The life of a writer

Way back in March I decided to allow myself a Weekly Day of Unplugging. During this Day of Unplugging I would take time away from the computer, phone and TV, to more fully enjoy my real life.

I’m pleased to say that I’ve been able to keep this promise to myself (more or less) in a way that has been beneficial to me. Here’s what I’ve done – and not done on my unplugged days.

I have not always turned off my mobile phone. Instead, I’ve only turned off my mobile phone when DD-19 was home during the weekend. I wanted her to be able to contact me at any given moment. Even if that meant I could not turn off my phone. This way, I experienced more peace of mind than if I would have unplugged my phone. After all, my self-imposed “rules” aren’t set in stone. They are there to make my life better, not to make it miserable.

I have not always stayed away from the TV. In fact, since I don’t watch TV very often, it’s actually relaxing for me to watch a DVD with my husband and daughters. It’s also time spent meaningfully with my family, because we talk about what we’ve seen on the box later on, which means we get twice the fun.

And finally, I haven’t even always stayed away from the computer. I usually stay away from the computer on Saturdays, but…

I’m a writer, and as a writer I can become quite crabby if I do not get my writing fix on time. And I will become a real pain in the arse to anyone unlucky enough to be anywhere in my vicinity when inspiration strikes and I do not have the means to write. It annoys the living daylights out of me.

So I will write on Saturdays, even if that means I have to fire up my computer. I won’t make myself and my loved ones suffer because I’m dumb enough to stop myself from doing what I love most.

This doesn’t mean I always need a computer to be able to write. There are times when I write best using plain old pen and paper. There are also times when I write best when pounding out words on my keyboard. My intuition seldom fails to show me what works best for me at any given moment.

That’s why yesterday I decided to start up my computer almost immediately after breakfast. I needed to write, and I needed my computer to get the job done.

I didn’t write non-stop. I got called away from my writing by the hubby wanting me to help him with a job in the shed. I played with the cat. The hubs and DD-15 wanted food. Silly little things, but they pull me out of my story and take a big chunk of time out of my writing. Still, by the end of the day, I’d written over 1700 words, which isn’t bad. Not for me. I don’t usually write that much in a day.

I obsess over my words. I fuss over my punctuation. I freak out over my formatting. I go back to earlier parts of the story because I think I spotted a plothole. I do most of these things even when writing blog posts, but believe me, a blog post is nothing compared to a novel.

A novel is hard work. Blood, sweat and tears. It’s a fight that’s hard to win. You have to know your characters at least as well as you know yourself. You have to make them suffer, even if you love them to death. You have to love them, even if they are nasty pieces of work that you’d much rather hate.

No, it’s not easy, but I couldn’t live without it. My characters are my life. Their joys are my joys, and their pain is mine too. I suffer all that I make them suffer. If I didn’t, I couldn’t write it. It’s that simple. And that hard.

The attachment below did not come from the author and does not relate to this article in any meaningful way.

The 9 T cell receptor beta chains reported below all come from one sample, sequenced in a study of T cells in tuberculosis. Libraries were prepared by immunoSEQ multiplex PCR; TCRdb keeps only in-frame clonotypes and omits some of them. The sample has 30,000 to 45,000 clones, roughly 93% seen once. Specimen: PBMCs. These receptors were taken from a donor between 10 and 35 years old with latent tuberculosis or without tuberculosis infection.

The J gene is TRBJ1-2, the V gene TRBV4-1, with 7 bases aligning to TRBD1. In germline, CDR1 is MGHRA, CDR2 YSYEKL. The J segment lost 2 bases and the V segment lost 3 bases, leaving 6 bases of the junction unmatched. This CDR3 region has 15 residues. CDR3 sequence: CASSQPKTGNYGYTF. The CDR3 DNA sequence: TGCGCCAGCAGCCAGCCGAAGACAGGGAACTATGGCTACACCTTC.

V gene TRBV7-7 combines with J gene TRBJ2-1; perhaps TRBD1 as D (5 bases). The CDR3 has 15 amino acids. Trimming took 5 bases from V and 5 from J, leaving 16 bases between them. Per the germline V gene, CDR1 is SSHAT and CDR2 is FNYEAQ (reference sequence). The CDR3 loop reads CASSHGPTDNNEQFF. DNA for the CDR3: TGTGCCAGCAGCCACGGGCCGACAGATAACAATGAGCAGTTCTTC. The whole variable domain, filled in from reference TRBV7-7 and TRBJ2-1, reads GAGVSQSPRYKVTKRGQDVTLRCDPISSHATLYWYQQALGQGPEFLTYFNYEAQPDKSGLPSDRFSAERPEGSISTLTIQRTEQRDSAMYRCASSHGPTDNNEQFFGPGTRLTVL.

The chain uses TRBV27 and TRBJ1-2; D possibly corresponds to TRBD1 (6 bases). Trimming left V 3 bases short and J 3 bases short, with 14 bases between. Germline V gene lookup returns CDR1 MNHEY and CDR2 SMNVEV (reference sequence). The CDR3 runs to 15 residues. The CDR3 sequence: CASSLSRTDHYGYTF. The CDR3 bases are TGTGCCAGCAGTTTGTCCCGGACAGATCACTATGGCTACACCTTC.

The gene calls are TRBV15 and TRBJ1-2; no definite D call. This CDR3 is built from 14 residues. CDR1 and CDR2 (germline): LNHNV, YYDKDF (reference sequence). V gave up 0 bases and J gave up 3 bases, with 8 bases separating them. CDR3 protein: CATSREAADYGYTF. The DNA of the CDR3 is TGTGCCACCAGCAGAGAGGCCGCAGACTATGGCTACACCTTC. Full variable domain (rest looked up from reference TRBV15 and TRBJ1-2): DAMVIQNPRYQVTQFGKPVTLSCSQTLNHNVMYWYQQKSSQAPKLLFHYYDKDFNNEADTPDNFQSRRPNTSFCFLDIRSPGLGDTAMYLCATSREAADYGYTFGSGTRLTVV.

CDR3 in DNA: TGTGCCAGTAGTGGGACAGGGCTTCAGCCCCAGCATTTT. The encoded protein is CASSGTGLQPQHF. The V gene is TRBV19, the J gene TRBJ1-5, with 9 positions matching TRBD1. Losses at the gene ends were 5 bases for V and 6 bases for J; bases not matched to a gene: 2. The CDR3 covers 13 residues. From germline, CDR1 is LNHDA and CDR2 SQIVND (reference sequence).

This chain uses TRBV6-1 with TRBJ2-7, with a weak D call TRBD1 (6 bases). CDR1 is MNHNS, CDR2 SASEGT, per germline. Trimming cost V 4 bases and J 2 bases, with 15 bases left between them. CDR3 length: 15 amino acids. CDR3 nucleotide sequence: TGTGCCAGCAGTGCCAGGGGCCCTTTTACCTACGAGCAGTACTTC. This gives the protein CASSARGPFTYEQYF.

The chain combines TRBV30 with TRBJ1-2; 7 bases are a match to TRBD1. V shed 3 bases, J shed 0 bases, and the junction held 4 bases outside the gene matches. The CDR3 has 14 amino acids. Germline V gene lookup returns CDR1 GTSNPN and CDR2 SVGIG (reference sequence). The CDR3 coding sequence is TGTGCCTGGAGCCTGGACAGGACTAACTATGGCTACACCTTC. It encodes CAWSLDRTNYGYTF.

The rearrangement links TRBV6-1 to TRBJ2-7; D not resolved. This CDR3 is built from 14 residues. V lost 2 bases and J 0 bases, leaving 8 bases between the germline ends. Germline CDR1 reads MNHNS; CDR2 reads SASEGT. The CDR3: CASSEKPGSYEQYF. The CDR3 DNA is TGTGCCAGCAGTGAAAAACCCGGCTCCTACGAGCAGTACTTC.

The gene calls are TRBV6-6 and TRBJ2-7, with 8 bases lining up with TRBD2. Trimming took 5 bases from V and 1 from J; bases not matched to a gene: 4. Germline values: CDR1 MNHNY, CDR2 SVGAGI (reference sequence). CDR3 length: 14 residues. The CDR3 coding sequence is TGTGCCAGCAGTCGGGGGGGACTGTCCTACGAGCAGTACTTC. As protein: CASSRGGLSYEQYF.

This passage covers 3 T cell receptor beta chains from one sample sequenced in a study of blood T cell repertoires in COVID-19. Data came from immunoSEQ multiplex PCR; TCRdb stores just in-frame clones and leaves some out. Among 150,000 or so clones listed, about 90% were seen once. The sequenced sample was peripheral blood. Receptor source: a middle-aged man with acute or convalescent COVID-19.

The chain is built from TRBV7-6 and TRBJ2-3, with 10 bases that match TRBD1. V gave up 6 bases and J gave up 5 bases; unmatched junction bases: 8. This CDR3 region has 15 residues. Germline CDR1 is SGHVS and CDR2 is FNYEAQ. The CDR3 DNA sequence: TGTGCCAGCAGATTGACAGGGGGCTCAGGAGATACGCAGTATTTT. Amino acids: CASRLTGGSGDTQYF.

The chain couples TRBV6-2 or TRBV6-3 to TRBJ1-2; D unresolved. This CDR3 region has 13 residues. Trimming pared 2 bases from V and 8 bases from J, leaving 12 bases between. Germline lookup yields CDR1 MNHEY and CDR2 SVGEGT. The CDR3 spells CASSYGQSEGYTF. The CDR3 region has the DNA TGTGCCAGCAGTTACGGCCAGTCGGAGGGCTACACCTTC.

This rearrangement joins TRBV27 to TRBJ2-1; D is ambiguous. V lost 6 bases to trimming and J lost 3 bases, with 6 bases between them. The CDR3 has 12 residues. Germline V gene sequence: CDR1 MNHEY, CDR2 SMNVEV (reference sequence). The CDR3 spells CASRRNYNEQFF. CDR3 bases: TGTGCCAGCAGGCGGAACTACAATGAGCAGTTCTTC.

That’s why, to me, there’s no better life than the life of a writer.


About Liam

Poet, writer, aspiring minimalist
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2 Responses to The life of a writer

  1. Leah says:

    Hi Susan! I'm full of surprises, aren't I?
    To answer your question, no it/s not my first. I've got two finished novels, though one will never be published as I don't really like it all that much, and the other one still needs a lot of editing, so it's not ready for submission yet.
    However, I wrote a book on home education, which was published in 2009.
    As for how I fit my writing into my day… that's a tough one. The honest answer is, when I'm really on a roll with my writing, I simply let the house go to pot. I can't do everything, and when I'm absorbed in my writing I really am absorbed.
    There's nothing but the writing. There's nothing but the characters in my book, and I'm actually out of this world, and into the world that I created. No use talking to me when I'm there, I won't hear you. No use giving me food. I won't notice.
    And oh, you really should give writing a go. You don't need an overly big imagination to be able to write. I don't think I've got a very big imagination either, I just take everyday situations and blow them out of proportion. It's that easy.
    Good to hear you intend to go treasure hunting this week. You'll let me know how you fared, won't you?


  2. Susan says:

    I didn't know that you were writing a novel, is it your first? God knows I am tired just thinking about the things you fit into a day and now I find out about a novel! I know exactly what you mean about writing sometimes on computer and sometimes on paper – I find that when I sit at the keyboard words just flow and like you I obsess about punctuation etc. My cousin in the USA has started to write books for children and is trying to talk me into starting to write but I don't think I have it in me (lack of imagination I think). However, it would be lovely if I could persuade myself to have a go! I see another of my friends has liked your facebook page – this has become a bit of a mission for me! A total of 3 friends last time I looked. As far as your unplugging goes, I like that you are not rigid and hard on yourself when you bend the rules. Rules are meant to be broken! By the way, I have decided that this week I am going treasure hunting; just have to pick a day when I am feeling a bit energetic!


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